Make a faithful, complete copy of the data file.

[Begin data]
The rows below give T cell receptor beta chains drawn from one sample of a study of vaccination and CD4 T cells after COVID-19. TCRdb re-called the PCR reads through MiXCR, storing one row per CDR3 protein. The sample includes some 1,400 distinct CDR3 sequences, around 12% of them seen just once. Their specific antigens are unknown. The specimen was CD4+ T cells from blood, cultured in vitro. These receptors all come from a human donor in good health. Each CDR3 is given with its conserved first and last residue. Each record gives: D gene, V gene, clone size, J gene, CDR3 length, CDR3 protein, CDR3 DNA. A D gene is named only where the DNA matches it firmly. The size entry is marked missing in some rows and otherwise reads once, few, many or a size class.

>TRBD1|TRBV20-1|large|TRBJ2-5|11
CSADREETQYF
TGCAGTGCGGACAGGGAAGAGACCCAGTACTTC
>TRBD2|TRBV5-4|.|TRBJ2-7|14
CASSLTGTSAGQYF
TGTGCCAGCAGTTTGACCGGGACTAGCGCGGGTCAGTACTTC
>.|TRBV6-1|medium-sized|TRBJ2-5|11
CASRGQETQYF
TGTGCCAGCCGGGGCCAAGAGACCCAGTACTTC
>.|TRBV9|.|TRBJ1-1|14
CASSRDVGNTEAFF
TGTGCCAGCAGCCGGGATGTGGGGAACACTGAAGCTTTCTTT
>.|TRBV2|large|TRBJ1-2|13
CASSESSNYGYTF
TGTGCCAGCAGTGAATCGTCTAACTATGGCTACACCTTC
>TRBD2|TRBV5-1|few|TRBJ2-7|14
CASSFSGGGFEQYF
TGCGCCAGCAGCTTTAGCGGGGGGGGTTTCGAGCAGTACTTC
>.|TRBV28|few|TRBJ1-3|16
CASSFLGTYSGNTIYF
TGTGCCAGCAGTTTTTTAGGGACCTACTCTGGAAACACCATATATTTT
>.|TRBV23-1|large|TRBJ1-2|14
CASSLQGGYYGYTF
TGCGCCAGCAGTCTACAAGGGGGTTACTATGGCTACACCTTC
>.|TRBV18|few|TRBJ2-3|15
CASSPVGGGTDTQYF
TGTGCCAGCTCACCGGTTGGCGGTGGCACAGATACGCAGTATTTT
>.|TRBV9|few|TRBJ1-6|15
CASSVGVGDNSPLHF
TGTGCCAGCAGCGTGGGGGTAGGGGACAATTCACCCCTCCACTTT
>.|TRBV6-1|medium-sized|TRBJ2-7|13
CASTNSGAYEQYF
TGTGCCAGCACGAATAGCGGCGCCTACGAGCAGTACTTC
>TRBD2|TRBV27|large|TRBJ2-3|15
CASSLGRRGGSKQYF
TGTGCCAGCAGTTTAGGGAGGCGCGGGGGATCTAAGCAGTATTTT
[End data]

The rows below give T cell receptor beta chains drawn from one sample of a study of vaccination and CD4 T cells after COVID-19. TCRdb re-called the PCR reads through MiXCR, storing one row per CDR3 protein. The sample includes some 1,400 distinct CDR3 sequences, around 12% of them seen just once. Their specific antigens are unknown. The specimen was CD4+ T cells from blood, cultured in vitro. These receptors all come from a human donor in good health. Each CDR3 is given with its conserved first and last residue. Each record gives: D gene, V gene, clone size, J gene, CDR3 length, CDR3 protein, CDR3 DNA. A D gene is named only where the DNA matches it firmly. The size entry is marked missing in some rows and otherwise reads once, few, many or a size class.

>TRBD1|TRBV20-1|large|TRBJ2-5|11
CSADREETQYF
TGCAGTGCGGACAGGGAAGAGACCCAGTACTTC
>TRBD2|TRBV5-4|.|TRBJ2-7|14
CASSLTGTSAGQYF
TGTGCCAGCAGTTTGACCGGGACTAGCGCGGGTCAGTACTTC
>.|TRBV6-1|medium-sized|TRBJ2-5|11
CASRGQETQYF
TGTGCCAGCCGGGGCCAAGAGACCCAGTACTTC
>.|TRBV9|.|TRBJ1-1|14
CASSRDVGNTEAFF
TGTGCCAGCAGCCGGGATGTGGGGAACACTGAAGCTTTCTTT
>.|TRBV2|large|TRBJ1-2|13
CASSESSNYGYTF
TGTGCCAGCAGTGAATCGTCTAACTATGGCTACACCTTC
>TRBD2|TRBV5-1|few|TRBJ2-7|14
CASSFSGGGFEQYF
TGCGCCAGCAGCTTTAGCGGGGGGGGTTTCGAGCAGTACTTC
>.|TRBV28|few|TRBJ1-3|16
CASSFLGTYSGNTIYF
TGTGCCAGCAGTTTTTTAGGGACCTACTCTGGAAACACCATATATTTT
>.|TRBV23-1|large|TRBJ1-2|14
CASSLQGGYYGYTF
TGCGCCAGCAGTCTACAAGGGGGTTACTATGGCTACACCTTC
>.|TRBV18|few|TRBJ2-3|15
CASSPVGGGTDTQYF
TGTGCCAGCTCACCGGTTGGCGGTGGCACAGATACGCAGTATTTT
>.|TRBV9|few|TRBJ1-6|15
CASSVGVGDNSPLHF
TGTGCCAGCAGCGTGGGGGTAGGGGACAATTCACCCCTCCACTTT
>.|TRBV6-1|medium-sized|TRBJ2-7|13
CASTNSGAYEQYF
TGTGCCAGCACGAATAGCGGCGCCTACGAGCAGTACTTC
>TRBD2|TRBV27|large|TRBJ2-3|15
CASSLGRRGGSKQYF
TGTGCCAGCAGTTTAGGGAGGCGCGGGGGATCTAAGCAGTATTTT